I’d driven past Baker City in northeastern Oregon a number of times before finally visiting it — twice — in one year. One visit was a relatively quick one, just driving through to see the historic district while on a road-trip. For our second visit it was our destination for viewing the 2017 Solar Ellipse as it was in the path of totality.
Baker City is relatively small, with around 10,000 residents. The community lay along the famous Oregon Trail and really took hold after the railroad came through. By 1900 it was the largest city between Salt Lake City and Portland. It rests between the picturesque Wallowa and Elkhorn Mountain and the setting is quite pretty. The city is named after Senator Edward D Baker, the only Senator to die during military conflict (during the Civil War in 1861).
What makes the city interesting is its Historic District, listed on the National Register of Historic Places. There are more than 130 properties in Baker City built between the 1870 and 1915. Some notable structures in this grouping include:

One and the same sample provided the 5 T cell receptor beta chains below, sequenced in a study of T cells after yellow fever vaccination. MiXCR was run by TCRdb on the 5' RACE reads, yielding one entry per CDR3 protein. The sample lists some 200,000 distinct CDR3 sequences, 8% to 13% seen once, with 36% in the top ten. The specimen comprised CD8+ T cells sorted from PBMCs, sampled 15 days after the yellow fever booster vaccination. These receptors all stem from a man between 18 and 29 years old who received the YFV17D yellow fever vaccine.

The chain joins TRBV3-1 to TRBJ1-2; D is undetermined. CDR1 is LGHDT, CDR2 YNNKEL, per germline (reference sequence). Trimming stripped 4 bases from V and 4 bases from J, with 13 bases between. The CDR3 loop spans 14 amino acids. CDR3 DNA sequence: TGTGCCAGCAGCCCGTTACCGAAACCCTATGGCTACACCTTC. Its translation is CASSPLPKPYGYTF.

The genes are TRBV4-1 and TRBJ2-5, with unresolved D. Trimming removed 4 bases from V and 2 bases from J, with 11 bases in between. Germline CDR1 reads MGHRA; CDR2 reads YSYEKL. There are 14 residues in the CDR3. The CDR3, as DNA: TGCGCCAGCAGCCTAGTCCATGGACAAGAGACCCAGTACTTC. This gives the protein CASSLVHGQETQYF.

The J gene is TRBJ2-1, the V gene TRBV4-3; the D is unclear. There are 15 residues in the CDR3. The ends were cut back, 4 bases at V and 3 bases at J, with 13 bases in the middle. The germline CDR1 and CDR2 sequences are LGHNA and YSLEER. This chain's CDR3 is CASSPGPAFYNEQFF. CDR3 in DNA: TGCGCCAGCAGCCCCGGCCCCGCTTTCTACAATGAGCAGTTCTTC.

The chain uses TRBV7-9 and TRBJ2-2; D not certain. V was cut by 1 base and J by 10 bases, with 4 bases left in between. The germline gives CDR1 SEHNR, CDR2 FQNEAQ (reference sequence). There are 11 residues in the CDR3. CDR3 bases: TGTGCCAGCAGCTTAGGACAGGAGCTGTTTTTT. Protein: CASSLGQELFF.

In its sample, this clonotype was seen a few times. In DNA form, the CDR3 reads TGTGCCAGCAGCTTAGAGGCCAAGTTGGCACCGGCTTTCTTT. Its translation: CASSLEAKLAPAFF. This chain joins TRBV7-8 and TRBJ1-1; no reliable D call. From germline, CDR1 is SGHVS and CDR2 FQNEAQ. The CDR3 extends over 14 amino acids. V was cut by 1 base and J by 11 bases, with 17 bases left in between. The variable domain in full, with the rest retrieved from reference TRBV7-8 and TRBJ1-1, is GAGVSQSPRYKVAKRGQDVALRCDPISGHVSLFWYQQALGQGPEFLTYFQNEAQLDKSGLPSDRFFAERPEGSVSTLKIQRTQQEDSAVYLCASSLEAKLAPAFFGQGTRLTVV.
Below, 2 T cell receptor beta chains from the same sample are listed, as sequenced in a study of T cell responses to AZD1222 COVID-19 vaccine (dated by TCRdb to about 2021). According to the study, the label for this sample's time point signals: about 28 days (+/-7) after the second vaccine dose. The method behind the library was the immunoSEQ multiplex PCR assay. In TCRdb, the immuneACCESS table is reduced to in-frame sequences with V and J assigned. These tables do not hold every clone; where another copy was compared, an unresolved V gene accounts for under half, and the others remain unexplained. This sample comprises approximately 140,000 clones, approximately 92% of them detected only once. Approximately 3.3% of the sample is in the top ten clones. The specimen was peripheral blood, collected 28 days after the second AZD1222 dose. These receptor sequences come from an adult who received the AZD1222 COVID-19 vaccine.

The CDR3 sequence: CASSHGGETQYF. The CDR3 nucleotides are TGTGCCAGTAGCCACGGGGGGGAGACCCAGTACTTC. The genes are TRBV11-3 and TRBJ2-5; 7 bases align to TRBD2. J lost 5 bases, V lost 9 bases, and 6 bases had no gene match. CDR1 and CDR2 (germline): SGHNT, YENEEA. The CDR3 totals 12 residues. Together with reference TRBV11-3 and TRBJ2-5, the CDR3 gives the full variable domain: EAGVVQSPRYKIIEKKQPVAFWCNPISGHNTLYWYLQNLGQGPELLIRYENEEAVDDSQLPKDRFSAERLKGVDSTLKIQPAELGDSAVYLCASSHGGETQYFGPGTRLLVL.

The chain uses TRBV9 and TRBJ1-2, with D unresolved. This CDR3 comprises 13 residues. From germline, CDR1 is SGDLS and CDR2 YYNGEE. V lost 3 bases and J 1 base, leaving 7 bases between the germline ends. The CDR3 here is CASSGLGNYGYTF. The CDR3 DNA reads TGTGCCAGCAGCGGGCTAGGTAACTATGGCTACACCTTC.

- Baker City Tower, a nine-story concrete structure, Oregon’s tallest building east of the Cascades. The Art Deco tower features terracotta eagles at the ground-floor entrances and an octagonal observation center at the top.
- The Geiser Grand Hotel opened in 1889. At that time, it had modern marvels like electric lights, an elevator, and plate glass windows. Originally called the Washauer Hotel, it was renamed a few years later when it was purchased by the John Geiser, a local mining investor. I’m told this is a very fine hotel and I’d like to stay here sometime.
Here are a some of the sights from a drive around Baker City, which are representative of its ambience:
(Click on thumbnails to enlarge, right arrow to advance slideshow)